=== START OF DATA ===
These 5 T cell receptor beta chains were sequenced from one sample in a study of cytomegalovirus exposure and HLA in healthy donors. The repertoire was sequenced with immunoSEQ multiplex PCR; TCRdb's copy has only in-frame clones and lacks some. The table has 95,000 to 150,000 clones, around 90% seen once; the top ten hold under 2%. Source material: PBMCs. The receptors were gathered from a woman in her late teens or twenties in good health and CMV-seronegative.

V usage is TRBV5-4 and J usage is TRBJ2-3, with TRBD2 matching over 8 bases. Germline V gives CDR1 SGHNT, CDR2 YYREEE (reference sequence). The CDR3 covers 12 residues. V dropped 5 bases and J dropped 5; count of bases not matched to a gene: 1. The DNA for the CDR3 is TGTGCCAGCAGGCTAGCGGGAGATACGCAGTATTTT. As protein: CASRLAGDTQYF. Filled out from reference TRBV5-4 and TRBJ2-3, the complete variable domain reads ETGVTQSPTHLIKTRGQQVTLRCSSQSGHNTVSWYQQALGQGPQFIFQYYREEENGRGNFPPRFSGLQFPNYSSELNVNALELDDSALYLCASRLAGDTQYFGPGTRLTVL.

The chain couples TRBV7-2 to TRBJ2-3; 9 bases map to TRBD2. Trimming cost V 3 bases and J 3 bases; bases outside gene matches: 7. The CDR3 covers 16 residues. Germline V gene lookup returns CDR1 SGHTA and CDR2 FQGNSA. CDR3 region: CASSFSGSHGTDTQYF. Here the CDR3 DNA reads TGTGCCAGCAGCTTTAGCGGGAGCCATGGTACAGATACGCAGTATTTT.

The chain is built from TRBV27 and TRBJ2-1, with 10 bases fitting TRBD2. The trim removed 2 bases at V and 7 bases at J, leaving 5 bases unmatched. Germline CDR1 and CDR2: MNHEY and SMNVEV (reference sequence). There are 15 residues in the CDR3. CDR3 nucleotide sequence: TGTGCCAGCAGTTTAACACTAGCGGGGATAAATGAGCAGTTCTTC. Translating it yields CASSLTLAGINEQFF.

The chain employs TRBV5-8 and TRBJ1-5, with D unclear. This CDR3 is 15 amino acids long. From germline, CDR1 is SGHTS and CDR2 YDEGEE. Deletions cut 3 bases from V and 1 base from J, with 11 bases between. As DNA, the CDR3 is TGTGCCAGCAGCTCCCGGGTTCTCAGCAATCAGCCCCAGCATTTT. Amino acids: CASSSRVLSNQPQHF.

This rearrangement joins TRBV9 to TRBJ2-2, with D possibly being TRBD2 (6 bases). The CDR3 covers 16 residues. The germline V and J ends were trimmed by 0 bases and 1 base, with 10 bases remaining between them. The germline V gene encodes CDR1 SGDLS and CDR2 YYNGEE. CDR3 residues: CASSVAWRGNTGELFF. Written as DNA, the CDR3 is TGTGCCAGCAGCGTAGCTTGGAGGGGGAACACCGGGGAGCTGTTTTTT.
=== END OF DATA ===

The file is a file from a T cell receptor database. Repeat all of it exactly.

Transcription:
These 5 T cell receptor beta chains were sequenced from one sample in a study of cytomegalovirus exposure and HLA in healthy donors. The repertoire was sequenced with immunoSEQ multiplex PCR; TCRdb's copy has only in-frame clones and lacks some. The table has 95,000 to 150,000 clones, around 90% seen once; the top ten hold under 2%. Source material: PBMCs. The receptors were gathered from a woman in her late teens or twenties in good health and CMV-seronegative.

V usage is TRBV5-4 and J usage is TRBJ2-3, with TRBD2 matching over 8 bases. Germline V gives CDR1 SGHNT, CDR2 YYREEE (reference sequence). The CDR3 covers 12 residues. V dropped 5 bases and J dropped 5; count of bases not matched to a gene: 1. The DNA for the CDR3 is TGTGCCAGCAGGCTAGCGGGAGATACGCAGTATTTT. As protein: CASRLAGDTQYF. Filled out from reference TRBV5-4 and TRBJ2-3, the complete variable domain reads ETGVTQSPTHLIKTRGQQVTLRCSSQSGHNTVSWYQQALGQGPQFIFQYYREEENGRGNFPPRFSGLQFPNYSSELNVNALELDDSALYLCASRLAGDTQYFGPGTRLTVL.

The chain couples TRBV7-2 to TRBJ2-3; 9 bases map to TRBD2. Trimming cost V 3 bases and J 3 bases; bases outside gene matches: 7. The CDR3 covers 16 residues. Germline V gene lookup returns CDR1 SGHTA and CDR2 FQGNSA. CDR3 region: CASSFSGSHGTDTQYF. Here the CDR3 DNA reads TGTGCCAGCAGCTTTAGCGGGAGCCATGGTACAGATACGCAGTATTTT.

The chain is built from TRBV27 and TRBJ2-1, with 10 bases fitting TRBD2. The trim removed 2 bases at V and 7 bases at J, leaving 5 bases unmatched. Germline CDR1 and CDR2: MNHEY and SMNVEV (reference sequence). There are 15 residues in the CDR3. CDR3 nucleotide sequence: TGTGCCAGCAGTTTAACACTAGCGGGGATAAATGAGCAGTTCTTC. Translating it yields CASSLTLAGINEQFF.

The chain employs TRBV5-8 and TRBJ1-5, with D unclear. This CDR3 is 15 amino acids long. From germline, CDR1 is SGHTS and CDR2 YDEGEE. Deletions cut 3 bases from V and 1 base from J, with 11 bases between. As DNA, the CDR3 is TGTGCCAGCAGCTCCCGGGTTCTCAGCAATCAGCCCCAGCATTTT. Amino acids: CASSSRVLSNQPQHF.

This rearrangement joins TRBV9 to TRBJ2-2, with D possibly being TRBD2 (6 bases). The CDR3 covers 16 residues. The germline V and J ends were trimmed by 0 bases and 1 base, with 10 bases remaining between them. The germline V gene encodes CDR1 SGDLS and CDR2 YYNGEE. CDR3 residues: CASSVAWRGNTGELFF. Written as DNA, the CDR3 is TGTGCCAGCAGCGTAGCTTGGAGGGGGAACACCGGGGAGCTGTTTTTT.